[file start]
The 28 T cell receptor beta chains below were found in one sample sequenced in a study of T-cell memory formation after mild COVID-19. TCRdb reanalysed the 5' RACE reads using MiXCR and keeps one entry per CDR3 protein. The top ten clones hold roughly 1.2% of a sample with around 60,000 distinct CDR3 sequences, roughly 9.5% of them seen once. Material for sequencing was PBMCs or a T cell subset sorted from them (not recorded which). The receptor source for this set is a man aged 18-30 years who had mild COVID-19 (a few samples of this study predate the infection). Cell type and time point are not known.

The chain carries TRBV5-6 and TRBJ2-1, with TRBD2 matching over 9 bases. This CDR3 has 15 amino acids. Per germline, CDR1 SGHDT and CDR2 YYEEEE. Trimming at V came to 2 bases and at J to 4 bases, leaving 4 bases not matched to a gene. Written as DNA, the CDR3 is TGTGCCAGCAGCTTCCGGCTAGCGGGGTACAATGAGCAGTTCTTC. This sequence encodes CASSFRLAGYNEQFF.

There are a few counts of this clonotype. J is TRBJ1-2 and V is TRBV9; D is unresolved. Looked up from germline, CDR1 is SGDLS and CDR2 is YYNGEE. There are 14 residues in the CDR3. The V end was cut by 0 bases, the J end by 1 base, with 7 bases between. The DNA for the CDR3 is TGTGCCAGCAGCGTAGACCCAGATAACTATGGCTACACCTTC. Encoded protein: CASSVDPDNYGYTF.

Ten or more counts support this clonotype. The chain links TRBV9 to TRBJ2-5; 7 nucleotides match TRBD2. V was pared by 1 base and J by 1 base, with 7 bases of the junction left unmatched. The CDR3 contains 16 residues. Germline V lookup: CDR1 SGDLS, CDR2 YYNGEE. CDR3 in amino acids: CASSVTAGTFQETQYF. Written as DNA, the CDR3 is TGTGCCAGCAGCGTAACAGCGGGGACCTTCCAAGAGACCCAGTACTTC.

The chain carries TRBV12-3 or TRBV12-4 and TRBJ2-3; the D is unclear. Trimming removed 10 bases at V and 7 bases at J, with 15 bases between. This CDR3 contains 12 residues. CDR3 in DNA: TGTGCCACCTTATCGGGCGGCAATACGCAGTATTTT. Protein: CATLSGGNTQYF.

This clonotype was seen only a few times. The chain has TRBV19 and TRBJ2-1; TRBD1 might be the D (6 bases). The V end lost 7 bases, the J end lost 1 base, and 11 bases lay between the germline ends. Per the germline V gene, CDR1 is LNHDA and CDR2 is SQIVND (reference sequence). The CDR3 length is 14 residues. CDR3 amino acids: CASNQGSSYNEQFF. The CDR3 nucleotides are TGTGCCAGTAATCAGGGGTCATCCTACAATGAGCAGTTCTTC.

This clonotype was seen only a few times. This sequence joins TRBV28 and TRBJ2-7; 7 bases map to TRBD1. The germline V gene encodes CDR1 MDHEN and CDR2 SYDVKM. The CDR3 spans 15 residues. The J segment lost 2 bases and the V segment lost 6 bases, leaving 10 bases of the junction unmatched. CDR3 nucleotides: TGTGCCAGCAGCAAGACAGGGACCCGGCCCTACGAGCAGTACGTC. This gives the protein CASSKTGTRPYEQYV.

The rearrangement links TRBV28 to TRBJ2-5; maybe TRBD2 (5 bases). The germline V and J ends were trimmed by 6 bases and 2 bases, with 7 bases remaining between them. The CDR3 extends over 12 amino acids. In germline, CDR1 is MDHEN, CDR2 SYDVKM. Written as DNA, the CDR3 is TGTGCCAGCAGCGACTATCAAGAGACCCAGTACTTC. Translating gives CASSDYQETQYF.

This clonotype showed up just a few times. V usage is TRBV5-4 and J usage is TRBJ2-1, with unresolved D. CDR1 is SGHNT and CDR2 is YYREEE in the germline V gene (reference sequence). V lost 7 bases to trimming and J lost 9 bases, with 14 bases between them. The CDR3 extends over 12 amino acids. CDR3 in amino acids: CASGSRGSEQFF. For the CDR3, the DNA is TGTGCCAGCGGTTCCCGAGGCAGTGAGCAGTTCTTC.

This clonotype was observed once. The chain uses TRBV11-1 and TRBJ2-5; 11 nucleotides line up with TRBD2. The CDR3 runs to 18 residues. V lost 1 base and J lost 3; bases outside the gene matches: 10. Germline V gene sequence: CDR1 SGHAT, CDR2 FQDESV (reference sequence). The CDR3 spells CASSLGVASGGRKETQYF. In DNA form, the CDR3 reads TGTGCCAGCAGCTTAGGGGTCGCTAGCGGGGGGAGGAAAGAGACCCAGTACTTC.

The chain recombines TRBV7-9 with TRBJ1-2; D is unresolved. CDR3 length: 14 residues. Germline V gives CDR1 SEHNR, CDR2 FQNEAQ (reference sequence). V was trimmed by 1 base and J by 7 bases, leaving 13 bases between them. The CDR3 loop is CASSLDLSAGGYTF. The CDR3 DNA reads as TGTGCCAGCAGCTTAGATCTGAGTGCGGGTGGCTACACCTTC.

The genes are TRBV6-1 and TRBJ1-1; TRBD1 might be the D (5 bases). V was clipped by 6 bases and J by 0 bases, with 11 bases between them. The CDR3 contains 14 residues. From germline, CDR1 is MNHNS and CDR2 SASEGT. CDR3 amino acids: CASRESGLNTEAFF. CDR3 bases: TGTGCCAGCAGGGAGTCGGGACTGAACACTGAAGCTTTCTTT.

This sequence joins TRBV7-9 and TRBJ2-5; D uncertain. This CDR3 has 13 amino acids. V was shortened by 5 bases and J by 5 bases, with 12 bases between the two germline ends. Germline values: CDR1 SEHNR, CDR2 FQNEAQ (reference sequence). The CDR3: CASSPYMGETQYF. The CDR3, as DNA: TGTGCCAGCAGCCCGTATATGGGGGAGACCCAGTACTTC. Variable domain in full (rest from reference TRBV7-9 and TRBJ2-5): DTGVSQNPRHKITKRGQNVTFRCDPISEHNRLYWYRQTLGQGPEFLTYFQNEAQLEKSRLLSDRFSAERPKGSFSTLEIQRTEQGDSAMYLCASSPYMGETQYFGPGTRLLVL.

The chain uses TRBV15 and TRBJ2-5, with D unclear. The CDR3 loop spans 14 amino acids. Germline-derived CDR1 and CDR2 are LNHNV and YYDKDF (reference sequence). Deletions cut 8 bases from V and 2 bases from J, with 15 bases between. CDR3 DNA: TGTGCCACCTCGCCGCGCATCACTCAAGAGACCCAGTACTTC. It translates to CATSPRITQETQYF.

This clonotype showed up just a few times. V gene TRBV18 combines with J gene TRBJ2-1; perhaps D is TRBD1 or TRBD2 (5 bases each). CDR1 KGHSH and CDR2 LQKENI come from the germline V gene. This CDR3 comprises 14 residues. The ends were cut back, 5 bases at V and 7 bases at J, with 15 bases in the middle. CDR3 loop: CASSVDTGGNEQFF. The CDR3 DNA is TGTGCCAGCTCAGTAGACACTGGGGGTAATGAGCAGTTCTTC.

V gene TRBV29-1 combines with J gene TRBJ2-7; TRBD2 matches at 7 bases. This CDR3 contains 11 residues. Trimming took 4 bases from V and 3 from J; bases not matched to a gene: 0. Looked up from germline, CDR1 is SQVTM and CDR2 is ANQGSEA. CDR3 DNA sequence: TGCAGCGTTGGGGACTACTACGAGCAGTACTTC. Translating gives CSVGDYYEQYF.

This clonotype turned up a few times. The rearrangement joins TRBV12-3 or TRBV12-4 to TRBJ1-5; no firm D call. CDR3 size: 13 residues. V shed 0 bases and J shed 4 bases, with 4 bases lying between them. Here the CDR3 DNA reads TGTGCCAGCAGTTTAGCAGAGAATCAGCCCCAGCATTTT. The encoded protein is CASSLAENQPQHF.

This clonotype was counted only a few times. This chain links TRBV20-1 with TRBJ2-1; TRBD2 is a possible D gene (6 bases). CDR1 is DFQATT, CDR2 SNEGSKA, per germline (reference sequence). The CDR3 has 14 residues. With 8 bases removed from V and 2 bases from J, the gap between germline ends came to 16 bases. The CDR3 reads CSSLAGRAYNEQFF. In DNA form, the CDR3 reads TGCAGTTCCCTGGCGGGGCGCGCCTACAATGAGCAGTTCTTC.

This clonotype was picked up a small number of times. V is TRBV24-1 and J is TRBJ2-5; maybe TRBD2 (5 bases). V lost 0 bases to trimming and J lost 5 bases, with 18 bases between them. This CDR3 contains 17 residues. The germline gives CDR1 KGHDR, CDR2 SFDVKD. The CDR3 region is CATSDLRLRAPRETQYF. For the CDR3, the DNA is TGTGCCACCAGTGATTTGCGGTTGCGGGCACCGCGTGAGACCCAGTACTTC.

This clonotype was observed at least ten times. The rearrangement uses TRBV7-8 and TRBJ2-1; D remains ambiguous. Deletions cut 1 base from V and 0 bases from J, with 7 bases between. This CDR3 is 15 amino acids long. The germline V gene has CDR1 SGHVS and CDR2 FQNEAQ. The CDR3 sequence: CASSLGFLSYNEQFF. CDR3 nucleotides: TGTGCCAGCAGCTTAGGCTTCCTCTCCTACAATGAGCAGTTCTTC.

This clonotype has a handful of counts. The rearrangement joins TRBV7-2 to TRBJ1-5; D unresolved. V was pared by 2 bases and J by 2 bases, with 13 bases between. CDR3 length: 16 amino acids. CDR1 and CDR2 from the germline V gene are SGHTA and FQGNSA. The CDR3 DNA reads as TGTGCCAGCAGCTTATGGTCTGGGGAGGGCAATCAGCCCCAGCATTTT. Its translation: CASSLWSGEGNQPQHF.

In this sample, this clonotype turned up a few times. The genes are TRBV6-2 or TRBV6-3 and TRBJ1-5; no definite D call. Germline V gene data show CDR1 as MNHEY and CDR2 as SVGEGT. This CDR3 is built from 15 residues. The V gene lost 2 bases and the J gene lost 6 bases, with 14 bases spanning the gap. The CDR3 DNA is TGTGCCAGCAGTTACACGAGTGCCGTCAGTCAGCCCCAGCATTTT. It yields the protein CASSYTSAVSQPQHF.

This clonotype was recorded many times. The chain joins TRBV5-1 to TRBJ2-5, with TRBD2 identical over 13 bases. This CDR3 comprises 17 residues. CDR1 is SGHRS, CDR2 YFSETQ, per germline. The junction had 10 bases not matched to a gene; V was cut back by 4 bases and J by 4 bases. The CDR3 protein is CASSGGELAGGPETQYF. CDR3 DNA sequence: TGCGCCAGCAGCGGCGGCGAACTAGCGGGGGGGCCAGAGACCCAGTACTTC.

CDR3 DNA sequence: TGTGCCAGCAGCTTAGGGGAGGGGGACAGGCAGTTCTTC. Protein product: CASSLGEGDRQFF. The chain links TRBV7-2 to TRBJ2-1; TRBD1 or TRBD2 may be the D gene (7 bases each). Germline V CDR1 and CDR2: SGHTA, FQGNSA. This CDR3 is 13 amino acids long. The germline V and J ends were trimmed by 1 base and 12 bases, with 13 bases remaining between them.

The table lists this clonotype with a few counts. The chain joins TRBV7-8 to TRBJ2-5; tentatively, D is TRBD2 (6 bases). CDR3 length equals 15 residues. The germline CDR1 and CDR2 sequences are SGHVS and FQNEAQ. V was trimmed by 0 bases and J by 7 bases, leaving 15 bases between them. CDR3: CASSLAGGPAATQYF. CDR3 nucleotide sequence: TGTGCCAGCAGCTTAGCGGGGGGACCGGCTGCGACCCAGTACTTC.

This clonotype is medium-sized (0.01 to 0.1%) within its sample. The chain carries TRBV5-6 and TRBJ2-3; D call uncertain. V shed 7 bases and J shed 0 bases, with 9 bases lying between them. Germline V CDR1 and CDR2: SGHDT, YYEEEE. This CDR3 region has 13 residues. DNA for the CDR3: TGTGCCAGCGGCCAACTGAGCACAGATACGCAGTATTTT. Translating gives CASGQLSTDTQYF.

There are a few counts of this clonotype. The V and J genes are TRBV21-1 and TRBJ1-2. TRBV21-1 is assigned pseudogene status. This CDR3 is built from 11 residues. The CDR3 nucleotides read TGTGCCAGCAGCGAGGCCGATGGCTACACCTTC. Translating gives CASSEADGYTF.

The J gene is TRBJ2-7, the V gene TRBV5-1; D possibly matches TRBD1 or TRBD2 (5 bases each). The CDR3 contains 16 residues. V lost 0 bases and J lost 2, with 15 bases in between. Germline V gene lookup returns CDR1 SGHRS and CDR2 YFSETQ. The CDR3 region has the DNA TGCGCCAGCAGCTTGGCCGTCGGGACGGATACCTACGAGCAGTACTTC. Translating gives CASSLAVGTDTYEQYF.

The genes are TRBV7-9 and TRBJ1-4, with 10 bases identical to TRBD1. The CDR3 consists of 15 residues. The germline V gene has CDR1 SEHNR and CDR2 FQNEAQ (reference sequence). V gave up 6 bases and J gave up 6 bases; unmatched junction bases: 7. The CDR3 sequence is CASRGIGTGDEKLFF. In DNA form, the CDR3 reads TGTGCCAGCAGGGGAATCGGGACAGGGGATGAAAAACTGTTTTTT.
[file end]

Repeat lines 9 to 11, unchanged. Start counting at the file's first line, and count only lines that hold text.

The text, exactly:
This clonotype showed up just a few times. V usage is TRBV5-4 and J usage is TRBJ2-1, with unresolved D. CDR1 is SGHNT and CDR2 is YYREEE in the germline V gene (reference sequence). V lost 7 bases to trimming and J lost 9 bases, with 14 bases between them. The CDR3 extends over 12 amino acids. CDR3 in amino acids: CASGSRGSEQFF. For the CDR3, the DNA is TGTGCCAGCGGTTCCCGAGGCAGTGAGCAGTTCTTC.

This clonotype was observed once. The chain uses TRBV11-1 and TRBJ2-5; 11 nucleotides line up with TRBD2. The CDR3 runs to 18 residues. V lost 1 base and J lost 3; bases outside the gene matches: 10. Germline V gene sequence: CDR1 SGHAT, CDR2 FQDESV (reference sequence). The CDR3 spells CASSLGVASGGRKETQYF. In DNA form, the CDR3 reads TGTGCCAGCAGCTTAGGGGTCGCTAGCGGGGGGAGGAAAGAGACCCAGTACTTC.

The chain recombines TRBV7-9 with TRBJ1-2; D is unresolved. CDR3 length: 14 residues. Germline V gives CDR1 SEHNR, CDR2 FQNEAQ (reference sequence). V was trimmed by 1 base and J by 7 bases, leaving 13 bases between them. The CDR3 loop is CASSLDLSAGGYTF. The CDR3 DNA reads as TGTGCCAGCAGCTTAGATCTGAGTGCGGGTGGCTACACCTTC.